Your intellectual critic of CSS is beyond my admiration, beyond my gratitude, almost beyond words…. for your analytical approach as using CSS as a backdrop to study other literary books, that of the past- Mahfouz- and the moving, contemporary poetry of Zahery overwhelmingly left me shaking with delight, perspiring with the desire to walk the Cairo streets, and with pride : I am very, very honored that you chose CSS to examine the intricate texture and history of Cairo.

Read the full review here and here.

Lababidi 2008

Conference: Inheriting The City

IMG_1042Inheriting the City: Advancing Understandings of Urban Heritage

March 31 – April 4, 2016, Taipei, Taiwan

Ironbridge International Institute for Cultural Heritage, University of Birmingham, is pleased to announce our next international conference. We invite academics, policy makers and practitioners to consider the ways that heritage is being protected, managed and mobilised in rapidly changing and pressurised urban contexts. This multidisciplinary conference will explore the type of heritage, both tangible and intangible, that cities and towns will pass to future generations, and the processes through which the heritage of cities is being re-made, re-presented and re-used.

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Above photo: Chiang Kai-Shek Memorial Hall, Taipei, Taiwan– The venue for the conference.

This conference brought 200 professionals together from 40 countries to present papers on a variety of urban heritage issues from adaptive reuse of urban heritage to approaches to conservation of Chinese language, the 5-day conference was as diverse as it was inspiring. See program here.

The conference presented an opportunity to get out from behind the computer and meet, face to face, the people who work at preserving culture, saving heritage, and sometimes remembering heritage lost.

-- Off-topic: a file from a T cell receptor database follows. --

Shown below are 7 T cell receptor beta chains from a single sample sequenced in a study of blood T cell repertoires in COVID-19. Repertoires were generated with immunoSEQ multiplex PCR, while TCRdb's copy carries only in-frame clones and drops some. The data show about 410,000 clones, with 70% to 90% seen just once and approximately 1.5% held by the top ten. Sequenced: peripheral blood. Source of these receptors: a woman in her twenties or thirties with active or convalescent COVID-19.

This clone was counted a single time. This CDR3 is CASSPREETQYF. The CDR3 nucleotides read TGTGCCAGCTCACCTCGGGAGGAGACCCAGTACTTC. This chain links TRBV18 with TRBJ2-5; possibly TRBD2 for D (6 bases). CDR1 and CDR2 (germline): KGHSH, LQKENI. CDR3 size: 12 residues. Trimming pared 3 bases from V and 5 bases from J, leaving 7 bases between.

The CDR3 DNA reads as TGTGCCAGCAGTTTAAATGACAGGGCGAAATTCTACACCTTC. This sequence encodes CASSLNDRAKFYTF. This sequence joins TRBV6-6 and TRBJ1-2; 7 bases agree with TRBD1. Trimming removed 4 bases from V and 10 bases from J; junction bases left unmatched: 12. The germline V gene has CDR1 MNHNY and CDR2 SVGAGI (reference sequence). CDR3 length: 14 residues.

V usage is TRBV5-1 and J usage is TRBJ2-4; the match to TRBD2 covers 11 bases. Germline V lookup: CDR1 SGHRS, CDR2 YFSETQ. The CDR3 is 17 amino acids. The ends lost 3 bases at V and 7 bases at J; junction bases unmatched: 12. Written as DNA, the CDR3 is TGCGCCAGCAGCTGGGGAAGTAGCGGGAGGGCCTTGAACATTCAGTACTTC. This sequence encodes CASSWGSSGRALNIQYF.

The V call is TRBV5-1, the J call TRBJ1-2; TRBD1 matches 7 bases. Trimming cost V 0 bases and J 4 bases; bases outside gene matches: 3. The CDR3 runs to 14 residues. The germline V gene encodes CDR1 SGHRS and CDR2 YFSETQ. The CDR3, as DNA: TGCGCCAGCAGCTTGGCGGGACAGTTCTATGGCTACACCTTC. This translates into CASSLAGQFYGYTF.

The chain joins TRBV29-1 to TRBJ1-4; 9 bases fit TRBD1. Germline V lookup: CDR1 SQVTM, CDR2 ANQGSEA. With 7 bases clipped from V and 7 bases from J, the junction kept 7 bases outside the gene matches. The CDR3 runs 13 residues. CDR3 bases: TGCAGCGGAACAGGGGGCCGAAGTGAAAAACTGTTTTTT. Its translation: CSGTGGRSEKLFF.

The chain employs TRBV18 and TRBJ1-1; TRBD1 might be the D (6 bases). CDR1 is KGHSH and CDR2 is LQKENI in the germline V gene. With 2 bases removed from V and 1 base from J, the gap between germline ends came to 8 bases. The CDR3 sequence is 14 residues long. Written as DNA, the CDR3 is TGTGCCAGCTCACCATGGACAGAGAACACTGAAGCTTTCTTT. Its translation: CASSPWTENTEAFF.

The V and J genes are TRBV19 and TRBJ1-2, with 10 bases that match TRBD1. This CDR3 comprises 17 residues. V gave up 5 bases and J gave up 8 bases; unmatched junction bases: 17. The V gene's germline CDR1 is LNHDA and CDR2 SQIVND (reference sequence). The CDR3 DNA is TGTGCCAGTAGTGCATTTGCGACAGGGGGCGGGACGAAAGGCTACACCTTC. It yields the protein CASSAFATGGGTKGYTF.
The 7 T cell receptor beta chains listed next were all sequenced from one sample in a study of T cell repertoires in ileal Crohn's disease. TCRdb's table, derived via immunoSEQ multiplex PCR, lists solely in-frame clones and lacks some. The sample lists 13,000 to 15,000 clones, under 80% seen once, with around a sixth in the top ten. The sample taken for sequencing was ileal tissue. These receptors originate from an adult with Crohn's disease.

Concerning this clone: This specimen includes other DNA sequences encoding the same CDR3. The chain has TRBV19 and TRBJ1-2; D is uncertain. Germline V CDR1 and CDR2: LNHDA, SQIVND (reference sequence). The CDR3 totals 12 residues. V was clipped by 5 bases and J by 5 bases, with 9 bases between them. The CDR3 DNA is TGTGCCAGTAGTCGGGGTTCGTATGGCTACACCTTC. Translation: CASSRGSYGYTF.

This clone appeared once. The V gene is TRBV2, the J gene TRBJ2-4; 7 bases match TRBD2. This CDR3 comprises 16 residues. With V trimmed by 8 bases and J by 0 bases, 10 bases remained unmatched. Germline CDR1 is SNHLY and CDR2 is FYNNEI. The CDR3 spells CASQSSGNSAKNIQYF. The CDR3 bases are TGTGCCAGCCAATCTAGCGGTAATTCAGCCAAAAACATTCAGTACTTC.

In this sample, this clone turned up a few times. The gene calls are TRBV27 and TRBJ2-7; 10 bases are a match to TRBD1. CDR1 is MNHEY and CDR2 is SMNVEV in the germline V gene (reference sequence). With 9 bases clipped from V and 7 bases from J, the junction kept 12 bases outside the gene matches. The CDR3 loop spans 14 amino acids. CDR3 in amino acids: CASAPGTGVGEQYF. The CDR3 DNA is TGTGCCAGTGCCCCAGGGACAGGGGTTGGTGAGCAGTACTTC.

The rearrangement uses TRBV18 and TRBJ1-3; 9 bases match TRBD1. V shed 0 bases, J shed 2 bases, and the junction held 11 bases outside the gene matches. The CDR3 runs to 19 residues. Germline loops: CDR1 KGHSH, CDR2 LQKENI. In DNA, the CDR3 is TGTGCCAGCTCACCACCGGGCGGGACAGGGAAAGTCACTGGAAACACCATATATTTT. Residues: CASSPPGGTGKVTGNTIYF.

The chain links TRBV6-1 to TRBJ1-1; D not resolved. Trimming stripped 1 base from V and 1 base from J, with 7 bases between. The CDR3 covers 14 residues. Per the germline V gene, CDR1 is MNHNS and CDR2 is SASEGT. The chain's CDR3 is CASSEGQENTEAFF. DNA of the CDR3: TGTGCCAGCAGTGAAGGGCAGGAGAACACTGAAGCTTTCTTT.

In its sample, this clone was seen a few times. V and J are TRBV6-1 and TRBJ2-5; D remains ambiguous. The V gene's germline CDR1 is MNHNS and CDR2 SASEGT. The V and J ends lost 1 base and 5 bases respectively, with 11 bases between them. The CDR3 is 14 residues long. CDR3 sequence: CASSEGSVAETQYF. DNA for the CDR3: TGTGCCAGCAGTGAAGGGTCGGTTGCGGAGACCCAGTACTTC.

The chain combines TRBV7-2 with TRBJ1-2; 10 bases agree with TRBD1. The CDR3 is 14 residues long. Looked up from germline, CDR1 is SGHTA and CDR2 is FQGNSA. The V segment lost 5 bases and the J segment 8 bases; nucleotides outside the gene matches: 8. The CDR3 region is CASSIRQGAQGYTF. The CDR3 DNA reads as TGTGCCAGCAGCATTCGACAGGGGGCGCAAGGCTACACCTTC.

IMG_1069Fervor Troupe

Shaimaa Ashour, Egyptian architect, and I collaborated on the project, #City Walks: Another Perspective for Narrating the History of the City. Cairo, Egypt.  The research covered the chronological growth of city walks from 1970-2016, tracing initiatives (individual and organizational) across ten criteria. The analysis of city walks as a cultural heritage activity in Cairo emphasized individual and community initiatives that defines many facets of Egyptian heritage. A paper follows this presentation.

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Shaimaa, myself, and Professor Mike Robinson, University of Birmingham in front of Chiang Kai-Shek Memorial Hall

Alone in Taipei for a Day

“To awaken quite alone in a strange town is one of the pleasantest sensations in the world” – Freya Stark

I have a day on my own in Taipei with no personal guide and no language skills; a dislike for public transportation (walking is quite acceptable) and a joy of discovery. I have a list: Buddhist temple. Paper Culture Museum. Traditional Tea House. Elephant Hill. Forget fumbling for directions on a smartphone. The receptionist at the hotel writes directions in Chinese on an old-fashion piece of paper.

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Longshan Temple: I visited the night before with a study group so prepared with a little knowledge, I sat for an hour and observed, peacefully, the comings and goings and follow the lingering incense smoke connecting spirit to spirit.IMG_1101

IMG_1076SuHo Memorial Paper Culture Museum: Founded the Chang Chuen Cotton Paper Plant in 1940 by Chen SuHo and his wife, they were killed 50 years later in a plane crash. Their children opened this paper museum in their memory. Walking through the museum, one examines various paper’s made from a variety of bark and fibers. At the top floor crossing onto the roof of another building is a bamboo traditional house that carves out a quiet place in the midst of the city.

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Back on street level, I could not resist the aroma of strong coffee wafting from an open doorway. Chat Coffee. Watching movement on the street and then spotted revolving parking plates: a car drives onto the plate and it turns 45 or 90 or 180 degrees to position the car for a parking space.

Not to be missed are a variety of man-hole covers that decorate the city sidewalks…